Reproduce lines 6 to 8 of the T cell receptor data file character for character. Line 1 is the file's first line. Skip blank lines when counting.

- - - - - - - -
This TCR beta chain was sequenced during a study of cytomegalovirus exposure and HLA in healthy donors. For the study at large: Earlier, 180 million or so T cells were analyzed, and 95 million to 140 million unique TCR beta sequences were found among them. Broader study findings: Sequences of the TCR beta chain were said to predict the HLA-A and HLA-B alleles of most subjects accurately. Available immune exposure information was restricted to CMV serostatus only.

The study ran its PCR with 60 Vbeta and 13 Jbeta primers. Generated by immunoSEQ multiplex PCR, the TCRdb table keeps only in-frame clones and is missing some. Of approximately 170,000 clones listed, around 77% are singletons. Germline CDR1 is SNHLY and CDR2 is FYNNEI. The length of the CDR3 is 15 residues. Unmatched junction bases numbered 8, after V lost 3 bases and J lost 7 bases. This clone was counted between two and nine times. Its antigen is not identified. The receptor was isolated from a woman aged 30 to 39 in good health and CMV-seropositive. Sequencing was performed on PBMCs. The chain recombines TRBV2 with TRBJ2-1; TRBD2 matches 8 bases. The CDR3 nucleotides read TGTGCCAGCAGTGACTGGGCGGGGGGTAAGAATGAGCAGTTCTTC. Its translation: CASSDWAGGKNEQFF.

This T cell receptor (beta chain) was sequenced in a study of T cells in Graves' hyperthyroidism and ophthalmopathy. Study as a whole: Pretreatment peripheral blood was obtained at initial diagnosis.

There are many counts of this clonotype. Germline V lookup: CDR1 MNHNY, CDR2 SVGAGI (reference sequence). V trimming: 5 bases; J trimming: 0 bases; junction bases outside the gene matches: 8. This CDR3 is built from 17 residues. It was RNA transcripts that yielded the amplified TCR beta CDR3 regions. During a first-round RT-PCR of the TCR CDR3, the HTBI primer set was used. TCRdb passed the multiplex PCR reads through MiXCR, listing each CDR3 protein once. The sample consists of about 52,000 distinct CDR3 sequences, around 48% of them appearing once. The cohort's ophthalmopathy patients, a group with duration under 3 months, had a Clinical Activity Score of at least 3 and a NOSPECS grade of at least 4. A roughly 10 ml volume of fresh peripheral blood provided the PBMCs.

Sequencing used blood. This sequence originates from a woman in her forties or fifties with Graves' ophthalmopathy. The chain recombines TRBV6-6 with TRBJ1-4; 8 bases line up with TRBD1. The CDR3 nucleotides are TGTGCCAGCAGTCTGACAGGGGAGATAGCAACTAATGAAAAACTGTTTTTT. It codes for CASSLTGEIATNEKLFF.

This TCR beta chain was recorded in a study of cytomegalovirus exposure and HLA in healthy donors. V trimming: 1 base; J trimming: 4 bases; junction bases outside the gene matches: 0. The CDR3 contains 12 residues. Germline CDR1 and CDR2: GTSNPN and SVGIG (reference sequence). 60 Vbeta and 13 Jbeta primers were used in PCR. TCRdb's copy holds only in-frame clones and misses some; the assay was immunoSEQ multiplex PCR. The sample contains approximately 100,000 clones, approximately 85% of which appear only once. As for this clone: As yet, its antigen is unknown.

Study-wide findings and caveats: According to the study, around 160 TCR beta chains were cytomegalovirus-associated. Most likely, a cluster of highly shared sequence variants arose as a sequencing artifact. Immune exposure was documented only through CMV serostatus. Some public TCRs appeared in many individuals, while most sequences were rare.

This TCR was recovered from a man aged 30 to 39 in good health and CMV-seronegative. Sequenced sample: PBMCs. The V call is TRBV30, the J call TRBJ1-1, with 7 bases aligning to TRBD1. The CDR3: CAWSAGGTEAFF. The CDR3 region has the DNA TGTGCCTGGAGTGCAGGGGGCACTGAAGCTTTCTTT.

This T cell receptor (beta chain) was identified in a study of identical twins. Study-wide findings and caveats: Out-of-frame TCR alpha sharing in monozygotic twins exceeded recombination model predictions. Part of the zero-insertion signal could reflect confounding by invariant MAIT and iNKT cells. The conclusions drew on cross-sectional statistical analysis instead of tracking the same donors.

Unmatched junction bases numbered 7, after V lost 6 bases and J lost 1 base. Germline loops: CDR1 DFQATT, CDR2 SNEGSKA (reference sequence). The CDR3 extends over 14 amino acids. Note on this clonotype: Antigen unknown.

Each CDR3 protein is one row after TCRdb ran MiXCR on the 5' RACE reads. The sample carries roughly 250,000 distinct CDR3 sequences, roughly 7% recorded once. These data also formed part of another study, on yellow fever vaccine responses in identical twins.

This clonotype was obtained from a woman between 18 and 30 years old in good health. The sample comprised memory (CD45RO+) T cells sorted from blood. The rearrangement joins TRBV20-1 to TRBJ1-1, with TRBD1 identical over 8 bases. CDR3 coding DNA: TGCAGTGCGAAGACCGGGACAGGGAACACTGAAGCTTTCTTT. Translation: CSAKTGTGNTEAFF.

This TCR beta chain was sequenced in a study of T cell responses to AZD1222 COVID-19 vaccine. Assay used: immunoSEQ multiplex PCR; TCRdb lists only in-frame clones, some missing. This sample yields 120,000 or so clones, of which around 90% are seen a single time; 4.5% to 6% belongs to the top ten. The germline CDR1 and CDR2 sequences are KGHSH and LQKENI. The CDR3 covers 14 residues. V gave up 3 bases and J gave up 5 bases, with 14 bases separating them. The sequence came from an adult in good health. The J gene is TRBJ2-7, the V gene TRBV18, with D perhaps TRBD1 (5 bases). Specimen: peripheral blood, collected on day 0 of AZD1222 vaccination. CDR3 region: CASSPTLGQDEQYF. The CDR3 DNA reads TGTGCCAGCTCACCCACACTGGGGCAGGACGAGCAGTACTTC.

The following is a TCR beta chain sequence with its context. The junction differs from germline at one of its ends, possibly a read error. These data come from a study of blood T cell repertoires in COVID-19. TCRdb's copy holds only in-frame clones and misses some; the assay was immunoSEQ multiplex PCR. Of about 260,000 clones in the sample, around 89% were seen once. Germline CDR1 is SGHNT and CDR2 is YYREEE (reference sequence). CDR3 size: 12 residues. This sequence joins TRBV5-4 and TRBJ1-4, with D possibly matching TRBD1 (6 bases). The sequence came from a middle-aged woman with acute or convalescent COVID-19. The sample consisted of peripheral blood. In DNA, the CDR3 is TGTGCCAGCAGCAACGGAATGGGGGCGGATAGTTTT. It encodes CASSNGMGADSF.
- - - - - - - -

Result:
This TCR beta chain was recorded in a study of cytomegalovirus exposure and HLA in healthy donors. V trimming: 1 base; J trimming: 4 bases; junction bases outside the gene matches: 0. The CDR3 contains 12 residues. Germline CDR1 and CDR2: GTSNPN and SVGIG (reference sequence). 60 Vbeta and 13 Jbeta primers were used in PCR. TCRdb's copy holds only in-frame clones and misses some; the assay was immunoSEQ multiplex PCR. The sample contains approximately 100,000 clones, approximately 85% of which appear only once. As for this clone: As yet, its antigen is unknown.

Study-wide findings and caveats: According to the study, around 160 TCR beta chains were cytomegalovirus-associated. Most likely, a cluster of highly shared sequence variants arose as a sequencing artifact. Immune exposure was documented only through CMV serostatus. Some public TCRs appeared in many individuals, while most sequences were rare.

This TCR was recovered from a man aged 30 to 39 in good health and CMV-seronegative. Sequenced sample: PBMCs. The V call is TRBV30, the J call TRBJ1-1, with 7 bases aligning to TRBD1. The CDR3: CAWSAGGTEAFF. The CDR3 region has the DNA TGTGCCTGGAGTGCAGGGGGCACTGAAGCTTTCTTT.